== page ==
Sexually transmitted diseases and teen birth rates are highest in the American South. This is compounded by the fact that one and a half million U.S. households live in extreme poverty today, nearly double the number from twenty years ago. Planned Parenthood and other health care providers provide critical and preventative health care to a lot of low- and moderate-income women and men. With their “gag rule,” the Trump administration is trying to prevent doctors from giving patients the vital reproductive health care they need. This gag rule is more than a budgetary decision. It is an attack on Title X, the nation’s program for affordable birth control and reproductive care that four million people rely on. It is reproductive coercion: a way to establish and maintain power and control by restricting women’s reproductive autonomy, denying her control over decisions related to her reproductive health, and limiting her access to reproductive health options. This gag rule potentially affects individual health care choices, but it will also have larger economic and social impacts for the South more broadly.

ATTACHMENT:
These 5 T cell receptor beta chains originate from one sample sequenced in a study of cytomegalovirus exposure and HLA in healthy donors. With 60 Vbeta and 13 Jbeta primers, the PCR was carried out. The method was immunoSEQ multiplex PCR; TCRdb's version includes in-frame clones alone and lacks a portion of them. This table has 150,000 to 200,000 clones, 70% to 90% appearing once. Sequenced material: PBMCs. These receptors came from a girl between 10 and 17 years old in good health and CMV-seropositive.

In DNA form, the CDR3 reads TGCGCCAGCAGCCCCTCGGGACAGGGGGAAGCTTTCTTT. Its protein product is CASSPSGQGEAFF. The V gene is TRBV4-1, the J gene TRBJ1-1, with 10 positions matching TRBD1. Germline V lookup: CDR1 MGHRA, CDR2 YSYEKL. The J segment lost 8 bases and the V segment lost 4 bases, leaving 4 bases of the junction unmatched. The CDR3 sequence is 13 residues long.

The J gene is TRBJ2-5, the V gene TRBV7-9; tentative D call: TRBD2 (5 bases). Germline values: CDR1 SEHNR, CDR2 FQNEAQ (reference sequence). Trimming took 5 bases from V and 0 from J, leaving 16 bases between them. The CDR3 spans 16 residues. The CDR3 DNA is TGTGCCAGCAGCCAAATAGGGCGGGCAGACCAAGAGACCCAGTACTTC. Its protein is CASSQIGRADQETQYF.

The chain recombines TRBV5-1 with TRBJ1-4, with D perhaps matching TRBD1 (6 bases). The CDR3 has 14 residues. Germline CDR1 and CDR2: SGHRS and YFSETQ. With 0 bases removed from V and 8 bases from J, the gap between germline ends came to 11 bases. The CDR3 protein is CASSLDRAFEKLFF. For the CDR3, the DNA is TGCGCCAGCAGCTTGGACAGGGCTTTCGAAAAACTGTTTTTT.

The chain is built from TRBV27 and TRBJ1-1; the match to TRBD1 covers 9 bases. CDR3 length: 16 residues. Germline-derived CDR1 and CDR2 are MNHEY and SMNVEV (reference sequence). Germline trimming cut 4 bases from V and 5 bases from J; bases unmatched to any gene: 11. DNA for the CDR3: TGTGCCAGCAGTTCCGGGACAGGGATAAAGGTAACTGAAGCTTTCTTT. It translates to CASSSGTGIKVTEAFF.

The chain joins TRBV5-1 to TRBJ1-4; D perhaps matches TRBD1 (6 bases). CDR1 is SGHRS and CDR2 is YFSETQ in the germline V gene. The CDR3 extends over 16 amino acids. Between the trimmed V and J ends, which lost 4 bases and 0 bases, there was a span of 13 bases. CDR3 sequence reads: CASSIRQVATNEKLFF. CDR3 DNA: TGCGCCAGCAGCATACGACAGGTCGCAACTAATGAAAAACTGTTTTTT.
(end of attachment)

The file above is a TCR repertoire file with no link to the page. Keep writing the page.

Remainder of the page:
If enacted, the “gag rule” would prohibit ANY Title X health care provider from referring patients for abortion, even if that’s what the patient wants, and even if withholding that information threatens their health. It would destroy the trust between patients and doctors. And it would put the health care of the people who depend on Title X at risk. Abortion is not the only, or the most important, service provided by Planned Parenthood. In fact, abortion services make up only 3 percent of what Planned Parenthood does. They provide affordable birth control and sex education. They provide more than 800,000 cancer-screening tests for men and women each year. They also provides more than 4.5 million STD tests each year. These services are particularly important to states in the South with high teen birth rates and high rates of teen sexually transmitted disease. Teen pregnancy and childbearing along with the spread of sexually transmitted diseases affect the economic wellbeing of individuals and families as well as states and counties. For example, if a young person has a child in adolescence, it is more difficult for her to achieve an education and other life goals and it affects the future prospects of the children—at considerable cost to taxpayers. In 2010, teen pregnancy and childbirth accounted for at least $9.4 billion in costs to U.S. taxpayers for increased health care and foster care, increased incarceration rates among children of teen parents, and lost tax revenue because of lower educational attainment and income among teen mothers.